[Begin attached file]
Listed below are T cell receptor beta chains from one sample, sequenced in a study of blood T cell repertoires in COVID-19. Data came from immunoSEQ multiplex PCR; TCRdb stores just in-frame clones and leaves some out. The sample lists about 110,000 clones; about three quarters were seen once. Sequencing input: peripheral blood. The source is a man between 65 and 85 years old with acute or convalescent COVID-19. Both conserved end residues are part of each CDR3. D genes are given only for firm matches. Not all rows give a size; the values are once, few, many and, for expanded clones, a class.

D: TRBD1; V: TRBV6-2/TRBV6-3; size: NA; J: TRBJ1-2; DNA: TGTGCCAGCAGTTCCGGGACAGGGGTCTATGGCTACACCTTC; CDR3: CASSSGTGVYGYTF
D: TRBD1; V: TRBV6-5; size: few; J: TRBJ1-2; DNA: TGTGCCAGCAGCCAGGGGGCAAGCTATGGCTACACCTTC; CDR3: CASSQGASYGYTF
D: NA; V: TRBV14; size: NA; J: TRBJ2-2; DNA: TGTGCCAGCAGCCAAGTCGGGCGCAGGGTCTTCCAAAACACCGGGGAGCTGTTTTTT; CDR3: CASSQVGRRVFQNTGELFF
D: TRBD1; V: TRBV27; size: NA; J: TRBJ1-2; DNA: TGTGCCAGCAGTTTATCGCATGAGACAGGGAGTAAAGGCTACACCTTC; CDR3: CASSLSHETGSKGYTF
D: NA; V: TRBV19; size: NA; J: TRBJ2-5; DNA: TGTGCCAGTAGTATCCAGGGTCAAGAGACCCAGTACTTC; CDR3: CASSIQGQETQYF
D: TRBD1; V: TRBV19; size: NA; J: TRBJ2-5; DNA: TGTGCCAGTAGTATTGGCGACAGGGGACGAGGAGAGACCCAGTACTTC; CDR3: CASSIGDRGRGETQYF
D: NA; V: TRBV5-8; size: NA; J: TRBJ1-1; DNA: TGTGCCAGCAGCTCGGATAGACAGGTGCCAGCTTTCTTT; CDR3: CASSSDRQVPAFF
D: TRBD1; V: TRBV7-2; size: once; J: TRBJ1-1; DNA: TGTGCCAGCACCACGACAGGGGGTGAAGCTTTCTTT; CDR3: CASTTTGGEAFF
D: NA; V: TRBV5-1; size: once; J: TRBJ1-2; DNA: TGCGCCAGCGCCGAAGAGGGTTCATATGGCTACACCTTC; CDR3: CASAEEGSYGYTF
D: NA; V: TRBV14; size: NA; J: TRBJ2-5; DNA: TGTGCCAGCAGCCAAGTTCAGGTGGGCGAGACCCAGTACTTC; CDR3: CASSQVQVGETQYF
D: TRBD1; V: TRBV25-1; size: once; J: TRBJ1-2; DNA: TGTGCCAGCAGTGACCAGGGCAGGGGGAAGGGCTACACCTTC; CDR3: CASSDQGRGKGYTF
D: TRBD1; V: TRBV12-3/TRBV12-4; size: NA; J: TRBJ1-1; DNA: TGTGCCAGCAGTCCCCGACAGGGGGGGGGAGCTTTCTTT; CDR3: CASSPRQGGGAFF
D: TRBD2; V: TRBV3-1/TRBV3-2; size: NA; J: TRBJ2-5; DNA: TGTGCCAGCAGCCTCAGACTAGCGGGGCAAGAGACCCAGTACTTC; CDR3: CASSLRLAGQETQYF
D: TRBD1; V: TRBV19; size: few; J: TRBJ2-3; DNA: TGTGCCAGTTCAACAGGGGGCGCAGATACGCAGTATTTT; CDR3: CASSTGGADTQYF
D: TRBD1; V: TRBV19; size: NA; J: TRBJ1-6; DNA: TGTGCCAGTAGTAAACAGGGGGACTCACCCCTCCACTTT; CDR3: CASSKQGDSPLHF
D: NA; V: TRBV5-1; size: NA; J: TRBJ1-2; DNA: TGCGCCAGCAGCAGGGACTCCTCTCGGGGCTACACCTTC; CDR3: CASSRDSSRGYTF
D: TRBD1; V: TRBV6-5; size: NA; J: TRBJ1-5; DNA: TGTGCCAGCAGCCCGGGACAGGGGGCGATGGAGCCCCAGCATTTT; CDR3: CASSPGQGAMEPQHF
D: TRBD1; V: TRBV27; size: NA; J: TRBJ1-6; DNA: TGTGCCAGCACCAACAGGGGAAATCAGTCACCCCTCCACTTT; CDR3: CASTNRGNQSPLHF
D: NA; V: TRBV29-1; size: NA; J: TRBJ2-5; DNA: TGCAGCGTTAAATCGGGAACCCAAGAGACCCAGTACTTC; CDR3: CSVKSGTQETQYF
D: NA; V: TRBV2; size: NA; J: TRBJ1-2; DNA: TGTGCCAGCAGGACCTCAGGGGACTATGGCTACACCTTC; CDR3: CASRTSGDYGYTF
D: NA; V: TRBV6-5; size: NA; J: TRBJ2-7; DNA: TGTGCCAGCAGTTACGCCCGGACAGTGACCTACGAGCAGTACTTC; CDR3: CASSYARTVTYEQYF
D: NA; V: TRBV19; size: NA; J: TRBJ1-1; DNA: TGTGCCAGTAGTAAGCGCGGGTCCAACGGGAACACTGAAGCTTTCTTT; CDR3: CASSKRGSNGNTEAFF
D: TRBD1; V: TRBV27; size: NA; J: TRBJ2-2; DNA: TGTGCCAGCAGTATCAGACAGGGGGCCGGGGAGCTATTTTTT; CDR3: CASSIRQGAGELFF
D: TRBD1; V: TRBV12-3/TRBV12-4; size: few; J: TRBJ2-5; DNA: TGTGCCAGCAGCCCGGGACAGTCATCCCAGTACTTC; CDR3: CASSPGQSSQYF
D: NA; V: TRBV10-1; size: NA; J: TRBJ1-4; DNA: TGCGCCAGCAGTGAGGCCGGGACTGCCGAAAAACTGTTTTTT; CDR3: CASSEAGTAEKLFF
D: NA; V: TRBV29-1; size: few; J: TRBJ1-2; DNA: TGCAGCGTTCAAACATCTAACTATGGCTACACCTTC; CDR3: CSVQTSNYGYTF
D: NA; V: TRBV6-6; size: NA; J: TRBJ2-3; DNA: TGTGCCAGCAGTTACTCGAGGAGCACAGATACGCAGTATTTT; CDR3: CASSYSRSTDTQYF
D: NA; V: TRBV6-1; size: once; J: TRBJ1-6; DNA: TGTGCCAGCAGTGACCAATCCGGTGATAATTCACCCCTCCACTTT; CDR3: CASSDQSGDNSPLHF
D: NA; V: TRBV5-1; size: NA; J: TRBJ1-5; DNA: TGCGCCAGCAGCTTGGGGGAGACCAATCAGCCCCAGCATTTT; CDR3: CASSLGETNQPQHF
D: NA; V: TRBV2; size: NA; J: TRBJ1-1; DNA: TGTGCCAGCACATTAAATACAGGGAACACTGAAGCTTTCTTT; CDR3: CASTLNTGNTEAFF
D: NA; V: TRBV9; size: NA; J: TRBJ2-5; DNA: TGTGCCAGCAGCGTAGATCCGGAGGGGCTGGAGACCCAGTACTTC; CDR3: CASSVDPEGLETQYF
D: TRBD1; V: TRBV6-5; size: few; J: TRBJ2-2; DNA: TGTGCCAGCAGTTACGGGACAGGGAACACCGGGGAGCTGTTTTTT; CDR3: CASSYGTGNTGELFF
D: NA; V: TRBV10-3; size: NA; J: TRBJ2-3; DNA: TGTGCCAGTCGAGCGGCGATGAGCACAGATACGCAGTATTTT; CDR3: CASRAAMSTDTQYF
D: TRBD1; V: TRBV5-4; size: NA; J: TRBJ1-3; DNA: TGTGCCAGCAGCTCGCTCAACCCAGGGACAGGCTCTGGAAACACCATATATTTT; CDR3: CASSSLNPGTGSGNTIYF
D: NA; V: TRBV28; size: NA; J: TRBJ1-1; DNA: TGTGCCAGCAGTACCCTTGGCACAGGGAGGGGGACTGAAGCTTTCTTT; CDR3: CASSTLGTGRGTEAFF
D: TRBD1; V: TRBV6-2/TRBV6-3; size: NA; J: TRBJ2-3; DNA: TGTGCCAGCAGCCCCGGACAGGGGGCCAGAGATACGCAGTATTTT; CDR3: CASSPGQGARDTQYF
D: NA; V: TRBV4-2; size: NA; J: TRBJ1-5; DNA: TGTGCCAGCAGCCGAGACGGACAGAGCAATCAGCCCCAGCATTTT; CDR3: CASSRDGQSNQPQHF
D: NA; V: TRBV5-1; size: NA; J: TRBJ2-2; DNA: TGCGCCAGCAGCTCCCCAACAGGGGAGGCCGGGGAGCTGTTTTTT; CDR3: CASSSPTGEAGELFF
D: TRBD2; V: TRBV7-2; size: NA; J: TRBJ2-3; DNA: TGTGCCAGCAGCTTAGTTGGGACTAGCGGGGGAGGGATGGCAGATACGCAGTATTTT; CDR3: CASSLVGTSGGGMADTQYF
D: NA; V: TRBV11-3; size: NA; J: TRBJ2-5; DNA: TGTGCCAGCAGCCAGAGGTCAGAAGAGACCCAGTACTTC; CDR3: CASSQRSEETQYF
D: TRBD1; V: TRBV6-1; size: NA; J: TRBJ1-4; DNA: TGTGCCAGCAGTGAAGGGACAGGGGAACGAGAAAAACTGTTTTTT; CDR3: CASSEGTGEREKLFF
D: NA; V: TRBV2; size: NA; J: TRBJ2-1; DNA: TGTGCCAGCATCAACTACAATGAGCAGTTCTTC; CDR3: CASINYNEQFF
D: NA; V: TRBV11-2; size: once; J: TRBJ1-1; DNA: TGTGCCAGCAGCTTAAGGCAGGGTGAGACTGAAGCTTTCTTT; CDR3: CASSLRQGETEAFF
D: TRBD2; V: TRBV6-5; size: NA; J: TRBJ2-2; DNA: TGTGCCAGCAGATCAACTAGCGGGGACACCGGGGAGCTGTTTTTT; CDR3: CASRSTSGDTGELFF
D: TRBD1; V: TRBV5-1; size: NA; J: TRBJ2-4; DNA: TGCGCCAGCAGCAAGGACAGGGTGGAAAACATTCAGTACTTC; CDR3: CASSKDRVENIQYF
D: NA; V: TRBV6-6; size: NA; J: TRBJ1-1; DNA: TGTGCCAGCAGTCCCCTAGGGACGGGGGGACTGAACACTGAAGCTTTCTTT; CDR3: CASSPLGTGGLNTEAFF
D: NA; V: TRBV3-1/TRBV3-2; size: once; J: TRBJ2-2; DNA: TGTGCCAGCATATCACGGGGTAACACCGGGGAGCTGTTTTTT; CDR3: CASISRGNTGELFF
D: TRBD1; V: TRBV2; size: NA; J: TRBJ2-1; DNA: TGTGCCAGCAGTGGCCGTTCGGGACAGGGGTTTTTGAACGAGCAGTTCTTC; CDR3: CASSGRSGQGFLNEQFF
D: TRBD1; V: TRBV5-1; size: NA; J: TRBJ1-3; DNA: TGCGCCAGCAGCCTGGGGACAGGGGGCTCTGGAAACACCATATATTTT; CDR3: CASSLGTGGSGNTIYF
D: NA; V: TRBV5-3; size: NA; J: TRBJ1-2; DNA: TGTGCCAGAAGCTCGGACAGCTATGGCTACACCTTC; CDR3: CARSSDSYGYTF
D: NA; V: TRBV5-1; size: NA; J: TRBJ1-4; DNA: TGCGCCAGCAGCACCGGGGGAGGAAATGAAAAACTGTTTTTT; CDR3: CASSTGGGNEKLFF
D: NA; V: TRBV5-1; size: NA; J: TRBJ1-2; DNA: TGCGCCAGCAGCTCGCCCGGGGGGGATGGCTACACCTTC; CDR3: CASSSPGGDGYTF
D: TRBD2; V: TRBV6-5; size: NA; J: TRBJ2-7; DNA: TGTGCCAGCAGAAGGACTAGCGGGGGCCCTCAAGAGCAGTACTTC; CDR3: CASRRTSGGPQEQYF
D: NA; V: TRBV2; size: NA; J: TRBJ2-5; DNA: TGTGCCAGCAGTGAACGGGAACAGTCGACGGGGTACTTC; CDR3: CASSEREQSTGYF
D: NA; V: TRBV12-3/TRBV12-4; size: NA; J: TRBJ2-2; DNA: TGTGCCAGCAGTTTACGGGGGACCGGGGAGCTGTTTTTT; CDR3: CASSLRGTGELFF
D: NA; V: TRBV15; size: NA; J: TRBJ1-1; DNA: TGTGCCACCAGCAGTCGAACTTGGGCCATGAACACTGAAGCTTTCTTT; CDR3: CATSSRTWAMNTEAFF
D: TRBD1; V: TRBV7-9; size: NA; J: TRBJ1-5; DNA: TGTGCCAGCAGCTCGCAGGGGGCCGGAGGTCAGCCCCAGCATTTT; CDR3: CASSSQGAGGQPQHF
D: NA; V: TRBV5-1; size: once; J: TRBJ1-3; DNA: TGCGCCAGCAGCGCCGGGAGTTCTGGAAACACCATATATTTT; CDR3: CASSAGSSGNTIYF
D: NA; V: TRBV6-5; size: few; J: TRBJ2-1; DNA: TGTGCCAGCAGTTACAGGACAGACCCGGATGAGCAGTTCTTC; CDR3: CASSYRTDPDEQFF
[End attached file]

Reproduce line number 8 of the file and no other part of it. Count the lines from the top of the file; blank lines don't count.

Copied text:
D: NA; V: TRBV5-8; size: NA; J: TRBJ1-1; DNA: TGTGCCAGCAGCTCGGATAGACAGGTGCCAGCTTTCTTT; CDR3: CASSSDRQVPAFF